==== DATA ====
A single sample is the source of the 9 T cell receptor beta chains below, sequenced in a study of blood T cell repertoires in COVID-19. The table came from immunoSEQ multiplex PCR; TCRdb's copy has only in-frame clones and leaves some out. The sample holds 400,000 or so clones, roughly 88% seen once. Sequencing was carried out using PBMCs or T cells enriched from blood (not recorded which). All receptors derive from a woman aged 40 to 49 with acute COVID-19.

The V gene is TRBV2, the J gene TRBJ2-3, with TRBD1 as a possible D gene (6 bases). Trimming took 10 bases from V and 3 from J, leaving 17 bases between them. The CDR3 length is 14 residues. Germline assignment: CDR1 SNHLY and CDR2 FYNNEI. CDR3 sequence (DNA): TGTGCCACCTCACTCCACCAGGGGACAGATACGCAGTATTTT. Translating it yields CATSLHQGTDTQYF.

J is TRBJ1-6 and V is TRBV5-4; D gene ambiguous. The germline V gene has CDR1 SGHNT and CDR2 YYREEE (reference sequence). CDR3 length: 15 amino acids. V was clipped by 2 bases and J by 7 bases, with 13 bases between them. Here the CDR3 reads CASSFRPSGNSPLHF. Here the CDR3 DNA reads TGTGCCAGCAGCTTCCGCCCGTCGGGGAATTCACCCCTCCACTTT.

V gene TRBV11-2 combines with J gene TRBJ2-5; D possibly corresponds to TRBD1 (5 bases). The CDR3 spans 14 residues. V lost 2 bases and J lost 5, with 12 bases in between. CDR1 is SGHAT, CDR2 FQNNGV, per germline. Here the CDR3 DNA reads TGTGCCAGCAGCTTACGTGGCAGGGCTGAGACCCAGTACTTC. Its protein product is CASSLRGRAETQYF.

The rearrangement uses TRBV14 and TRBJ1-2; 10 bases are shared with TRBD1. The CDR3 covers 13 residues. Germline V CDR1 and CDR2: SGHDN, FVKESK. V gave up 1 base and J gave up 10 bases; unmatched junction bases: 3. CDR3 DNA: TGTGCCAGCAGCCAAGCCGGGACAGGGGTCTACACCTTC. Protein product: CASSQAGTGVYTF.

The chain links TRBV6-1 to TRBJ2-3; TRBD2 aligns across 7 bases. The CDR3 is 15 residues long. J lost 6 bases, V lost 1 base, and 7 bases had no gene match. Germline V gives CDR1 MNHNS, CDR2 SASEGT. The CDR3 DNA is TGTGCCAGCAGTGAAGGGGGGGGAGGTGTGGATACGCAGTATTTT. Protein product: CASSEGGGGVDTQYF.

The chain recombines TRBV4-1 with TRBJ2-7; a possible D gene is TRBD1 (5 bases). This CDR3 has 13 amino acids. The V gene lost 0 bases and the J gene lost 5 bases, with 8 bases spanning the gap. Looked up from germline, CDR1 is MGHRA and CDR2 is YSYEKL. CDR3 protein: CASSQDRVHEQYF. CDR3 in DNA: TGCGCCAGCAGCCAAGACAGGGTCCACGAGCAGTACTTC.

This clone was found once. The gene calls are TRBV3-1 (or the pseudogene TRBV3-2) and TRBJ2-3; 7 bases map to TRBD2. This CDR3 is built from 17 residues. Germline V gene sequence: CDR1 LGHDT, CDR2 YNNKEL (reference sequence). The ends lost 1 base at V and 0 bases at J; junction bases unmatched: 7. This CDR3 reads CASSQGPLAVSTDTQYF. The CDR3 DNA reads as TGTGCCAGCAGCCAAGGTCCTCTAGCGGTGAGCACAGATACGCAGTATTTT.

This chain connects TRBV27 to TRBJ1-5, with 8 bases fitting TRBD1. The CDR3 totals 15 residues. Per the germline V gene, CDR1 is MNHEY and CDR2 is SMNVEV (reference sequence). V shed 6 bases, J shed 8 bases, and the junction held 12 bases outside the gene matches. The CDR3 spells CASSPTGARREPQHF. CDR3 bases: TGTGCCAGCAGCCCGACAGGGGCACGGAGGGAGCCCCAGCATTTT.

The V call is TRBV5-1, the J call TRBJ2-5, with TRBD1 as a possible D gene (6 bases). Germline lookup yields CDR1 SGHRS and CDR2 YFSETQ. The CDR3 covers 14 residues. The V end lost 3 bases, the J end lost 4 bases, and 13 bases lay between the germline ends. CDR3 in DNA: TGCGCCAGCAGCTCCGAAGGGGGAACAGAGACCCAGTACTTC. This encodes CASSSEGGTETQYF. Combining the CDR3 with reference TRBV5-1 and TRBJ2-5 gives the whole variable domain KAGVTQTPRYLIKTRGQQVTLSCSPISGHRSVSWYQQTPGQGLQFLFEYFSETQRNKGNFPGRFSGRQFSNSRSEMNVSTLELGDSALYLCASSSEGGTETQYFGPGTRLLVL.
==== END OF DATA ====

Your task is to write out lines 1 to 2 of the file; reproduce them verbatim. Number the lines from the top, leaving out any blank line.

A single sample is the source of the 9 T cell receptor beta chains below, sequenced in a study of blood T cell repertoires in COVID-19. The table came from immunoSEQ multiplex PCR; TCRdb's copy has only in-frame clones and leaves some out. The sample holds 400,000 or so clones, roughly 88% seen once. Sequencing was carried out using PBMCs or T cells enriched from blood (not recorded which). All receptors derive from a woman aged 40 to 49 with acute COVID-19.

The V gene is TRBV2, the J gene TRBJ2-3, with TRBD1 as a possible D gene (6 bases). Trimming took 10 bases from V and 3 from J, leaving 17 bases between them. The CDR3 length is 14 residues. Germline assignment: CDR1 SNHLY and CDR2 FYNNEI. CDR3 sequence (DNA): TGTGCCACCTCACTCCACCAGGGGACAGATACGCAGTATTTT. Translating it yields CATSLHQGTDTQYF.